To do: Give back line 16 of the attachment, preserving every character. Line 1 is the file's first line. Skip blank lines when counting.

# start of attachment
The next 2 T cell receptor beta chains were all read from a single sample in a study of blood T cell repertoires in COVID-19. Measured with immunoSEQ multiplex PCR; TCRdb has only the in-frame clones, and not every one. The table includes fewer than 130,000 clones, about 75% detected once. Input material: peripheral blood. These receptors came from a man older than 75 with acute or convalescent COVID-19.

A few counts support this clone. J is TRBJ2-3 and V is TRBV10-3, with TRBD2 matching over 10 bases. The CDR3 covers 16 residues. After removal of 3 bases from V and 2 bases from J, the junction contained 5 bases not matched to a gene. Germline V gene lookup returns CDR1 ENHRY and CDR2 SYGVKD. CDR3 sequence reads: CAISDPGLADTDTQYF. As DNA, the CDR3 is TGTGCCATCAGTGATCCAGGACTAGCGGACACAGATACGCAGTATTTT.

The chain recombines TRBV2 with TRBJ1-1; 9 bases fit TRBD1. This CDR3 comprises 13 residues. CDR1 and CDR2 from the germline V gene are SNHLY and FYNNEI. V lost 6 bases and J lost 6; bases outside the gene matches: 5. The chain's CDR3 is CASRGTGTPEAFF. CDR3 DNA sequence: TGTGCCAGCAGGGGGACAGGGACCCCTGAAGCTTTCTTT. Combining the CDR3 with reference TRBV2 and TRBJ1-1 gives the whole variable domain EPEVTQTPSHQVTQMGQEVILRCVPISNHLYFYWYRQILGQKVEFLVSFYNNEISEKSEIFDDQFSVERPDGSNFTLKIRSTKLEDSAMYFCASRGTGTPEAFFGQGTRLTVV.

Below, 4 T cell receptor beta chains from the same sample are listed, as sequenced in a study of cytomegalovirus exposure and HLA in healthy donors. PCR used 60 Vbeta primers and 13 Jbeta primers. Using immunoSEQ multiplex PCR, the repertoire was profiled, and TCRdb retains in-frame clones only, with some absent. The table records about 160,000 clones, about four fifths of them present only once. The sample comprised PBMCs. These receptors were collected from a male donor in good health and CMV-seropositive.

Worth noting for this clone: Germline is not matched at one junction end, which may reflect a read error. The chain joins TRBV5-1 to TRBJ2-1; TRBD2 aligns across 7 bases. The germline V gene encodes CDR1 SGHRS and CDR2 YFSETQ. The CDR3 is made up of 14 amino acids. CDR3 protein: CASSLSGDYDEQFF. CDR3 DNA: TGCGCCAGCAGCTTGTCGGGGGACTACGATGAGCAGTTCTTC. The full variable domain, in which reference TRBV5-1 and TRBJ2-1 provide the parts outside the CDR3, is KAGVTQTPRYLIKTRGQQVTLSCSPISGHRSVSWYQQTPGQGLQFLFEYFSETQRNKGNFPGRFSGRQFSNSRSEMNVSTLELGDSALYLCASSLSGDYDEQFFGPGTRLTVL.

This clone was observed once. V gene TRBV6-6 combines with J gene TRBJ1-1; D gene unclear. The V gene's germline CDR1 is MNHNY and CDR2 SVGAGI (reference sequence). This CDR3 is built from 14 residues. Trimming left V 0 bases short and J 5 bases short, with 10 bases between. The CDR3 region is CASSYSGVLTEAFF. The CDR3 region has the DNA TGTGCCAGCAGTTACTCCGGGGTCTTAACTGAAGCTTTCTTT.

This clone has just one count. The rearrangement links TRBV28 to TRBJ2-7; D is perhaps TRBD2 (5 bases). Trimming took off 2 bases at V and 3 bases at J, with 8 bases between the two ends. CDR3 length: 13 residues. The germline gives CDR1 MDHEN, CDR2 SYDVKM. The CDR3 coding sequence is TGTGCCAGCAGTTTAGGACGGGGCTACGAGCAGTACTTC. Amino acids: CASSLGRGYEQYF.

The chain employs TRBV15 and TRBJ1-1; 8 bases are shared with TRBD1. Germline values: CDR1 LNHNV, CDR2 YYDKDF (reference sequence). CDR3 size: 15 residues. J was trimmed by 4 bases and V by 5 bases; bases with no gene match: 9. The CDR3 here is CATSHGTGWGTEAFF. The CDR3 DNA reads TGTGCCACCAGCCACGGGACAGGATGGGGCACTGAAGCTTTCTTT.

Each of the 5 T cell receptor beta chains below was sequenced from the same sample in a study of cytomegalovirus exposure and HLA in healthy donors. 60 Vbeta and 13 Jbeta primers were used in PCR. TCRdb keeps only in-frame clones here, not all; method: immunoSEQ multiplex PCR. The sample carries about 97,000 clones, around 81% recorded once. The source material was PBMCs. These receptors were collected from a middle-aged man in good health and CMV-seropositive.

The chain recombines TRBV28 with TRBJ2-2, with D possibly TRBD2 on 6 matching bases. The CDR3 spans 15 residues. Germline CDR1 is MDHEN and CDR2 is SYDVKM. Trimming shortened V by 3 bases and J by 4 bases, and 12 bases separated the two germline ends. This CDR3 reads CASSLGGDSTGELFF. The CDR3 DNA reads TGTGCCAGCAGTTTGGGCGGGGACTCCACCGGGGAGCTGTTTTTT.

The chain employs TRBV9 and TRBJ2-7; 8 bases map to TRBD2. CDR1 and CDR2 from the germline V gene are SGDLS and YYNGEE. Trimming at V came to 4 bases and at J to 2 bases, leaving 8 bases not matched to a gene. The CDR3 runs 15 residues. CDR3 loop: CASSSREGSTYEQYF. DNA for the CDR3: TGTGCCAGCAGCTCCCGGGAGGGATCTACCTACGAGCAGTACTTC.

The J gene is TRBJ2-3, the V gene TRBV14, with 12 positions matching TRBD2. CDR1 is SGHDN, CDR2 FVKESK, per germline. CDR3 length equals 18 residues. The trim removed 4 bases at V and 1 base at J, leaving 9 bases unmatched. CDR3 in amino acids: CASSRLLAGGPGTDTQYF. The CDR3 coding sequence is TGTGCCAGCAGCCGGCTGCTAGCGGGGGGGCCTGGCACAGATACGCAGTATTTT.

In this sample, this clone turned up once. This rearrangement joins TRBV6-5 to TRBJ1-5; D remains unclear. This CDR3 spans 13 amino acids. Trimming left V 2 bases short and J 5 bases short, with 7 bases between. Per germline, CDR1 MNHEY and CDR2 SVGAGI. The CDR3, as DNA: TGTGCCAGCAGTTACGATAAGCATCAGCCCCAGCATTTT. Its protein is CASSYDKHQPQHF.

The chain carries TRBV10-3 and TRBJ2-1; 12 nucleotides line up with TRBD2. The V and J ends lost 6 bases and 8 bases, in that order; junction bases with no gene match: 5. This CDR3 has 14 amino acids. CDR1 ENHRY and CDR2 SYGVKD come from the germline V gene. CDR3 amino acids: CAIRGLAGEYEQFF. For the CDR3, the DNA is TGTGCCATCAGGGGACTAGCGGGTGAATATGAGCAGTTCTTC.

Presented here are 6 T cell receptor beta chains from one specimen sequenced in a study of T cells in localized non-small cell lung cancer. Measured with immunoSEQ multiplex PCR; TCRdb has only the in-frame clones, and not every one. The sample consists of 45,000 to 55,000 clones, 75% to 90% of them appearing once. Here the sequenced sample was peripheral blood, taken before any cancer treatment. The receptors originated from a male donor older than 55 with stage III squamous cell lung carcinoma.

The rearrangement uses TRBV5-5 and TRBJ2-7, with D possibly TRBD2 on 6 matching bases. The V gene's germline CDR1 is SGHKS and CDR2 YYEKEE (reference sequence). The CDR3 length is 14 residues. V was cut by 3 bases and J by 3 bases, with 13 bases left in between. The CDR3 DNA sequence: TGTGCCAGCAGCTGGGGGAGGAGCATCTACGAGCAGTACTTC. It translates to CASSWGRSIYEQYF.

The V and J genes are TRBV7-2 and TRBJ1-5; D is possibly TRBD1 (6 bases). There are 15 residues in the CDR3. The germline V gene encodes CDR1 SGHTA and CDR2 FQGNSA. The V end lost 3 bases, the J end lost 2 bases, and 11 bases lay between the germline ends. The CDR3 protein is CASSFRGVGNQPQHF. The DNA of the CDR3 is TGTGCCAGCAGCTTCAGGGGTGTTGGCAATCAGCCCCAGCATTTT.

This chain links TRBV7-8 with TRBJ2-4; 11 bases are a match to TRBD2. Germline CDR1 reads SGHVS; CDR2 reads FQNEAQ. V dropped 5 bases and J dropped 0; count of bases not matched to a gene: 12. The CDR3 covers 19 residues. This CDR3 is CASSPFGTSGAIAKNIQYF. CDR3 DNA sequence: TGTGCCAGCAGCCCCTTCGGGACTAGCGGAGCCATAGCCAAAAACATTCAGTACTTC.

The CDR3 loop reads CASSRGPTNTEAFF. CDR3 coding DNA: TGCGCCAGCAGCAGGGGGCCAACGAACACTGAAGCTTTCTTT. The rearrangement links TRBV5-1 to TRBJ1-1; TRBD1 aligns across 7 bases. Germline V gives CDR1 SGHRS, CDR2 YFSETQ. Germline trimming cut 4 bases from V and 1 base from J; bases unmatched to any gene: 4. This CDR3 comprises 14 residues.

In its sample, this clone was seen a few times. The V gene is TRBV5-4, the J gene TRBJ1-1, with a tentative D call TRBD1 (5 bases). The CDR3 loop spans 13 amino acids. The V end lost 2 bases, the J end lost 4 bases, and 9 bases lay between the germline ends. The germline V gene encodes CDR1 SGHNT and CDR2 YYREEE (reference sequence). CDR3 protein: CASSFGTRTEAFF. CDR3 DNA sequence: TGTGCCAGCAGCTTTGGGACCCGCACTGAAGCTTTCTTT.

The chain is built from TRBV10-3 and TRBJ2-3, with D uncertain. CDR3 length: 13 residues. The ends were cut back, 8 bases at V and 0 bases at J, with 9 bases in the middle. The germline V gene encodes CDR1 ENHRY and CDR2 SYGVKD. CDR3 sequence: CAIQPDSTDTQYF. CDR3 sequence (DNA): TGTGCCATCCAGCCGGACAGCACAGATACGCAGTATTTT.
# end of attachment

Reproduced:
The rearrangement uses TRBV5-5 and TRBJ2-7, with D possibly TRBD2 on 6 matching bases. The V gene's germline CDR1 is SGHKS and CDR2 YYEKEE (reference sequence). The CDR3 length is 14 residues. V was cut by 3 bases and J by 3 bases, with 13 bases left in between. The CDR3 DNA sequence: TGTGCCAGCAGCTGGGGGAGGAGCATCTACGAGCAGTACTTC. It translates to CASSWGRSIYEQYF.